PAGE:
News / USA

    Republican Presidential Contenders Hold First Major Debate

    Republican presidential hopefuls at the beginning of the first New Hampshire debate of the 2012 campaign in Manchester, New Hampshire June 13, 2011
    Republican presidential hopefuls at the beginning of the first New Hampshire debate of the 2012 campaign in Manchester, New Hampshire June 13, 2011

    Seven Republicans who would like the chance to defeat President Barack Obama in next year’s presidential election held their first major debate Monday in the early contest state of New Hampshire.

    Coming into this first major debate of the 2012 campaign season, former Massachusetts governor Mitt Romney is seen by many as the front-runner for the Republican presidential nomination and he continues to lead in public opinion polls.

    Romney wasted little time in going after President Obama’s economic record.

    “He didn’t create the recession, but he made it worse and longer," said Romney. "This president has failed and he has failed at a time when the American people counted on him to create jobs and get the economy going.”

    One of Romney’s leading rivals is former Minnesota governor Tim Pawlenty who criticized President Obama as what he called an economic “declinist”.

    “If China can have five percent growth and Brazil can have five percent growth, then the United States of America can have five percent growth and I don’t accept this notion that we are going to be average or anemic,” said Pawlenty.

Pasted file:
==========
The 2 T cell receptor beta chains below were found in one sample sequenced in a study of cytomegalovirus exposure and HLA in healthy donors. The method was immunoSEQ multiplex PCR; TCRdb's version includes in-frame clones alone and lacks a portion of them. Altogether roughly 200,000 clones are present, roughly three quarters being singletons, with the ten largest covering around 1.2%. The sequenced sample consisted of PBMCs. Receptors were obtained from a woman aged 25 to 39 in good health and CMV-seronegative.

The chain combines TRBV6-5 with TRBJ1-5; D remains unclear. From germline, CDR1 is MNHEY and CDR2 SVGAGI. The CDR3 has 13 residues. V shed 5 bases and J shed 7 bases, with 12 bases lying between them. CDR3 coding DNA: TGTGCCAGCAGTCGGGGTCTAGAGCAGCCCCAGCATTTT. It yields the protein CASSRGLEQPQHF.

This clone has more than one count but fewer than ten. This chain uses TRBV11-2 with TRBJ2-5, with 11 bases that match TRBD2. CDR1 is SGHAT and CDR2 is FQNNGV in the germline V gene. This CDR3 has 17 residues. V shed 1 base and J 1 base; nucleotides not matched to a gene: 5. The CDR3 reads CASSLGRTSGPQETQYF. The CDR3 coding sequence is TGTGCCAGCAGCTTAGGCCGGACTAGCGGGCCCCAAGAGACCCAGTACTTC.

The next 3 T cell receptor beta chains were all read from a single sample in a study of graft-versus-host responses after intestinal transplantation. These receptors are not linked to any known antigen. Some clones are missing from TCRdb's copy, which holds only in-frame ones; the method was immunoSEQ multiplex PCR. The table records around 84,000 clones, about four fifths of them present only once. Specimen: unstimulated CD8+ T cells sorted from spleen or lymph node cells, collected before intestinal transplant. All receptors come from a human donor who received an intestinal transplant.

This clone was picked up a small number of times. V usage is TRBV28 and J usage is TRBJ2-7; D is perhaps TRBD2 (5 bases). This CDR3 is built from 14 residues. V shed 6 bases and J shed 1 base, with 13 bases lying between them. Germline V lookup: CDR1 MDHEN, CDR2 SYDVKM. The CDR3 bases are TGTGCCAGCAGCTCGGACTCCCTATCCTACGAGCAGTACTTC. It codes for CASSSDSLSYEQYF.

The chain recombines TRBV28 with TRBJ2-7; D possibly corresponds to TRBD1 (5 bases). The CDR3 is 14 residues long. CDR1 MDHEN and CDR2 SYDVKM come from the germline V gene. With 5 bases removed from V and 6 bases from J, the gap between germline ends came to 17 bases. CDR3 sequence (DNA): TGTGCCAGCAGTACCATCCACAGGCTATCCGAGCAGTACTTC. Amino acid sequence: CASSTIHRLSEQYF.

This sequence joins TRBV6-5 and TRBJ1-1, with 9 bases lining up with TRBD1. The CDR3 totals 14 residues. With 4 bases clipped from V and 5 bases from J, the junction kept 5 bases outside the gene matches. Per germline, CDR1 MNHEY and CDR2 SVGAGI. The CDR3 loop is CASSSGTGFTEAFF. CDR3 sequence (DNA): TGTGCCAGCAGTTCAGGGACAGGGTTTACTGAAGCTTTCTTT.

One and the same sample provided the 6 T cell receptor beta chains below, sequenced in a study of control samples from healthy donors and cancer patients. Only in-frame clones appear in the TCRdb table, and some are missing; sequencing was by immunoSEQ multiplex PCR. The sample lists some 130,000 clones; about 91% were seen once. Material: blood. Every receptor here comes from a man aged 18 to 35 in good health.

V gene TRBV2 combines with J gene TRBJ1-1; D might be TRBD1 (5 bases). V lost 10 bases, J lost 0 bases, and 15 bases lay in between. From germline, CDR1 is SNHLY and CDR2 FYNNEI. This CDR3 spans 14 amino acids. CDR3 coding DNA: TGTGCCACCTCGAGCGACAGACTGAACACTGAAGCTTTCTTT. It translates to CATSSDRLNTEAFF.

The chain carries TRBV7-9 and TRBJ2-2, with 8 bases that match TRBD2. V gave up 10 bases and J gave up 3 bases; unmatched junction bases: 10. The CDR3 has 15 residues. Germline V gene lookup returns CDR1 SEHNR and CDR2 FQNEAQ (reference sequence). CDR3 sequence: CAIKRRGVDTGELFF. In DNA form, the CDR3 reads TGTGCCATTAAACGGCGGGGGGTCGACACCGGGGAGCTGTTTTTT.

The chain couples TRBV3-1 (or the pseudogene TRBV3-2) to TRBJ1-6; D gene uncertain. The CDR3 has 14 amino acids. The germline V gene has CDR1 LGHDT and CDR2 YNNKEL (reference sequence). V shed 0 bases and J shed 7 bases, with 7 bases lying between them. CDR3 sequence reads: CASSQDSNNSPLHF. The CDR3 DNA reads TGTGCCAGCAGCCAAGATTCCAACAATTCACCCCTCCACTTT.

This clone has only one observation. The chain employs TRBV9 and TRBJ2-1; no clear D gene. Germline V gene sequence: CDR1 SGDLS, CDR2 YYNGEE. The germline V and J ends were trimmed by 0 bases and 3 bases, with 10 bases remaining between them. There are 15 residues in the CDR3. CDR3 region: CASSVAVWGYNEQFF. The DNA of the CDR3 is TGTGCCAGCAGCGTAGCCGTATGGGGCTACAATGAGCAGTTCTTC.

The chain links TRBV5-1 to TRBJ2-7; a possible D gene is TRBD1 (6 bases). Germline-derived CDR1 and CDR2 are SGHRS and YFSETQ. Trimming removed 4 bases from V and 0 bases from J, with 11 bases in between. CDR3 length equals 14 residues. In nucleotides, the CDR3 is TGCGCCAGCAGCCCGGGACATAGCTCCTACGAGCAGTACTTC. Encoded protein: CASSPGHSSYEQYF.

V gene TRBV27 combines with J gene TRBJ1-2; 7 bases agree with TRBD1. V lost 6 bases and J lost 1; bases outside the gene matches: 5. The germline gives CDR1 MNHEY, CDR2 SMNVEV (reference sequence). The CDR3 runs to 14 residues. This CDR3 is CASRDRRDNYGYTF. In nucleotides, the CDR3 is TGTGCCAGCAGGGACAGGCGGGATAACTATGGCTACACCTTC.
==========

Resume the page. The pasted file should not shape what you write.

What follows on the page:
Former U.S. House speaker Newt Gingrich also hammered away at President Obama’s handling of the economy.

    “The Obama administration is anti-jobs, anti-business, anti-American energy.  They [Congress] ought to start creating jobs right now for those 14 million Americans [out of work]," said Gingrich. "This is a depression now.”

    Gingrich has vowed to remain in the campaign despite a mass walkout by his senior campaign staff last week.

    Monday’s debate also featured an announcement from Minnesota Congresswoman Michele Bachmann that she is now an official candidate for president.

    Bachmann vowed to repeal President Obama’s health care reform law, as did many of the other contenders, and urged Republicans to unite behind a nominee next year.

    “We need everybody to come together because we are going to win, make no mistake about it," said Bachmann. "And, President Obama is a one term president!”

    Although much of the debate focused on the domestic economy, foreign policy issues were discussed, including U.S. support for NATO efforts in Libya, which several of the candidates oppose.

    “He has turned his back on American allies and he has embraced our enemies,” said former Pennsylvania senator Rick Santorum.

    Georgia businessman Herman Cain also took part in the debate, as did Texas Congressman Ron Paul, the only Republican contender who favors the pullout of all U.S. troops from Afghanistan.

    The candidates also discussed immigration, abortion and energy issues.

    Throughout the evening, the seven Republicans kept up their attacks on President Obama’s economic record, especially the high unemployment rate that now stands at 9.1 percent.